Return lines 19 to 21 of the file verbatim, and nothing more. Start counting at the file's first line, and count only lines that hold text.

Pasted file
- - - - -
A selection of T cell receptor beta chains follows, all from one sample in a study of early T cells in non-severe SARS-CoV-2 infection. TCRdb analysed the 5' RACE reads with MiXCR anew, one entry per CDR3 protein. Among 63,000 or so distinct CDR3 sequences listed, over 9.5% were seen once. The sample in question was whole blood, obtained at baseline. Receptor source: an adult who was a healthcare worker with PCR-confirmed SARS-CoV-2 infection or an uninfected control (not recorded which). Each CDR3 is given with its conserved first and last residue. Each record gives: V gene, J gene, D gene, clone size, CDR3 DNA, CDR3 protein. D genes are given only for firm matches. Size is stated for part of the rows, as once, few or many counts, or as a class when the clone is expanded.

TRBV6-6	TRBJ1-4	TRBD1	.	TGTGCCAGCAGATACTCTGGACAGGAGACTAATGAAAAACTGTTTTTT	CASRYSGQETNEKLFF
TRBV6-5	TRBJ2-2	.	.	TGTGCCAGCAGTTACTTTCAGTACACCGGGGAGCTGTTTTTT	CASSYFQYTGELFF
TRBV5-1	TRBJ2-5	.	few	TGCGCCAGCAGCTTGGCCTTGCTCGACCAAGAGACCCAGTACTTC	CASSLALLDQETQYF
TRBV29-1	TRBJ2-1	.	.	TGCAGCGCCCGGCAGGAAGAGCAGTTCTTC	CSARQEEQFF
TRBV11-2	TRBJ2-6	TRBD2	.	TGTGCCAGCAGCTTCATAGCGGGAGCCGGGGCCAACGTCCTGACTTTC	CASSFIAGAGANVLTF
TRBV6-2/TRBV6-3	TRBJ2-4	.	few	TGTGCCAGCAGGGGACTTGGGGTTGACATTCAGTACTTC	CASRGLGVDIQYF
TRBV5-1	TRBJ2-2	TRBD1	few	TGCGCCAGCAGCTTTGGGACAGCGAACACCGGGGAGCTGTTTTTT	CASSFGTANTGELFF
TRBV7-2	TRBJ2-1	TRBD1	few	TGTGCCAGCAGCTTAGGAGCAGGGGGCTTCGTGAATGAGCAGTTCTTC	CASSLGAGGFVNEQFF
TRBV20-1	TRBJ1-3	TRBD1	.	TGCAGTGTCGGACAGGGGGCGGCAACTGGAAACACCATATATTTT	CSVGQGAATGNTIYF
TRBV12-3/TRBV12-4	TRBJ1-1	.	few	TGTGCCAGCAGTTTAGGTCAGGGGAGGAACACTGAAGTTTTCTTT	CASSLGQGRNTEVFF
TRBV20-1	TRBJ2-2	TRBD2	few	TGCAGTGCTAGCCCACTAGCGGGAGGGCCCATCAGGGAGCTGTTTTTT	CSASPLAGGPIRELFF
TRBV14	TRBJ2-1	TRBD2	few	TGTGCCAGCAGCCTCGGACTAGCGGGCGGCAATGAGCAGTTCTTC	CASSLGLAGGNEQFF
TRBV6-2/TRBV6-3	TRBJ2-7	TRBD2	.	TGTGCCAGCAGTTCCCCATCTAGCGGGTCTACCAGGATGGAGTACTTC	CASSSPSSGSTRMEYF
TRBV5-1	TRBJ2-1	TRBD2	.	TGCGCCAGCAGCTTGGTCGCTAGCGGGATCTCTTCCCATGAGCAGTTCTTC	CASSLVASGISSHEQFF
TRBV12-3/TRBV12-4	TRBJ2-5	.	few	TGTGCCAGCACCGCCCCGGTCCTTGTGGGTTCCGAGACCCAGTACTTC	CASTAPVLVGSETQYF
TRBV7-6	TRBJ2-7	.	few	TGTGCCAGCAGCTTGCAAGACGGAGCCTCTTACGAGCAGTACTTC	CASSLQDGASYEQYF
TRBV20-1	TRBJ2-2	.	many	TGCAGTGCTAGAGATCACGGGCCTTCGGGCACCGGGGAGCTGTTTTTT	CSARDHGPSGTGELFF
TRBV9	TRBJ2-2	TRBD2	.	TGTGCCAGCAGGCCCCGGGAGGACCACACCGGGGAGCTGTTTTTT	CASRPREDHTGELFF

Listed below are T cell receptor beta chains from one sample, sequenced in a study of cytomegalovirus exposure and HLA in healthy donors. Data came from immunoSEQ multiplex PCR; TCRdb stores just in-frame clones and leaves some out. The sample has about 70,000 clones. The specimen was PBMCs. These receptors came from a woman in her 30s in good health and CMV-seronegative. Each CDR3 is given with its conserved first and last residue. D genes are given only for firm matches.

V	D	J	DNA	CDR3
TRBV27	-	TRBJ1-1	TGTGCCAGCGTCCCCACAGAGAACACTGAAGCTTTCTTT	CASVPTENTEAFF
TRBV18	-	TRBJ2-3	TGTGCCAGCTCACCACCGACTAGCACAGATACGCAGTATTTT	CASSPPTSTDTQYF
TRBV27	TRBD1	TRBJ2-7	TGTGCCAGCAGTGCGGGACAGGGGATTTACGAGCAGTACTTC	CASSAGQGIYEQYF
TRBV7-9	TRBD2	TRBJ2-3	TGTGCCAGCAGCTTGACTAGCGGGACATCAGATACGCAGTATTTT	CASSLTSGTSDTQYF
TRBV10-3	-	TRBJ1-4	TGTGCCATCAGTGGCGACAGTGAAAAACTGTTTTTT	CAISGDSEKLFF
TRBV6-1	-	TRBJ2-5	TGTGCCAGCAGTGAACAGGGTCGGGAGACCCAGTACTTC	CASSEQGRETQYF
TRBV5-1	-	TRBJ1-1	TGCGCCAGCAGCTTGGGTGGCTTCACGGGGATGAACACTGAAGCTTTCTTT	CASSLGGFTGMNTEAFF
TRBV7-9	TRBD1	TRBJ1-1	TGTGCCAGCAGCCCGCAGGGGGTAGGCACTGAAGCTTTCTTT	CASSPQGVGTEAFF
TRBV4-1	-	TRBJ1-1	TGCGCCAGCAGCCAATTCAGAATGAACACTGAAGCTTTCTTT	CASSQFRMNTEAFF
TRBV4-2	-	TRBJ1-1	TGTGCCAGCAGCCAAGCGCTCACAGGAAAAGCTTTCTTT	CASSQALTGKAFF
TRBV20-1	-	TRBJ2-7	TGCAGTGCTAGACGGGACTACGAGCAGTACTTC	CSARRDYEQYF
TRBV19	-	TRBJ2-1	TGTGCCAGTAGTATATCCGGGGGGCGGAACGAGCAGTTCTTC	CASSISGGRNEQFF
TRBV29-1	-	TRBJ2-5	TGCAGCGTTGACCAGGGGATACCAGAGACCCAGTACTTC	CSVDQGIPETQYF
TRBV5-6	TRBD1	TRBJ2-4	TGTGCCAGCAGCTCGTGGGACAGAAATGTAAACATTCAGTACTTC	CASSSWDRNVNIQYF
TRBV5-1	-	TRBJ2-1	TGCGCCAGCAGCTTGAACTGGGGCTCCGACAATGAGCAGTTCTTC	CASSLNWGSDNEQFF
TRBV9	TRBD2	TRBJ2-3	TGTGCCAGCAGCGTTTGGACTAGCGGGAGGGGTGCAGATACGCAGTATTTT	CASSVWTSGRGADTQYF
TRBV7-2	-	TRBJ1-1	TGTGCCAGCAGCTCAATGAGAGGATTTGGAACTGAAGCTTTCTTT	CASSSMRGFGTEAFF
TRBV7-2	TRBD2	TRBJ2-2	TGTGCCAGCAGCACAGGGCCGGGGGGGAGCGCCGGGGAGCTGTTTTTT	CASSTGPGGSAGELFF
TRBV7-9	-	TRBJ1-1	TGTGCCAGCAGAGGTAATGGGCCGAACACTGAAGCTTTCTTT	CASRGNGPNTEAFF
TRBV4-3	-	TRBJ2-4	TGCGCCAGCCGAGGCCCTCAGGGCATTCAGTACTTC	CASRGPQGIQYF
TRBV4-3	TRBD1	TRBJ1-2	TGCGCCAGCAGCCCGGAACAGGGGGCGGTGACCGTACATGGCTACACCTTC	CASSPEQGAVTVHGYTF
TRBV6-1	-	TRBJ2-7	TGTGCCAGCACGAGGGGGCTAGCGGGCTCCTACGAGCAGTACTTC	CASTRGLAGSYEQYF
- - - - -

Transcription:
TRBV9	TRBJ2-2	TRBD2	.	TGTGCCAGCAGGCCCCGGGAGGACCACACCGGGGAGCTGTTTTTT	CASRPREDHTGELFF

Listed below are T cell receptor beta chains from one sample, sequenced in a study of cytomegalovirus exposure and HLA in healthy donors. Data came from immunoSEQ multiplex PCR; TCRdb stores just in-frame clones and leaves some out. The sample has about 70,000 clones. The specimen was PBMCs. These receptors came from a woman in her 30s in good health and CMV-seronegative. Each CDR3 is given with its conserved first and last residue. D genes are given only for firm matches.

V	D	J	DNA	CDR3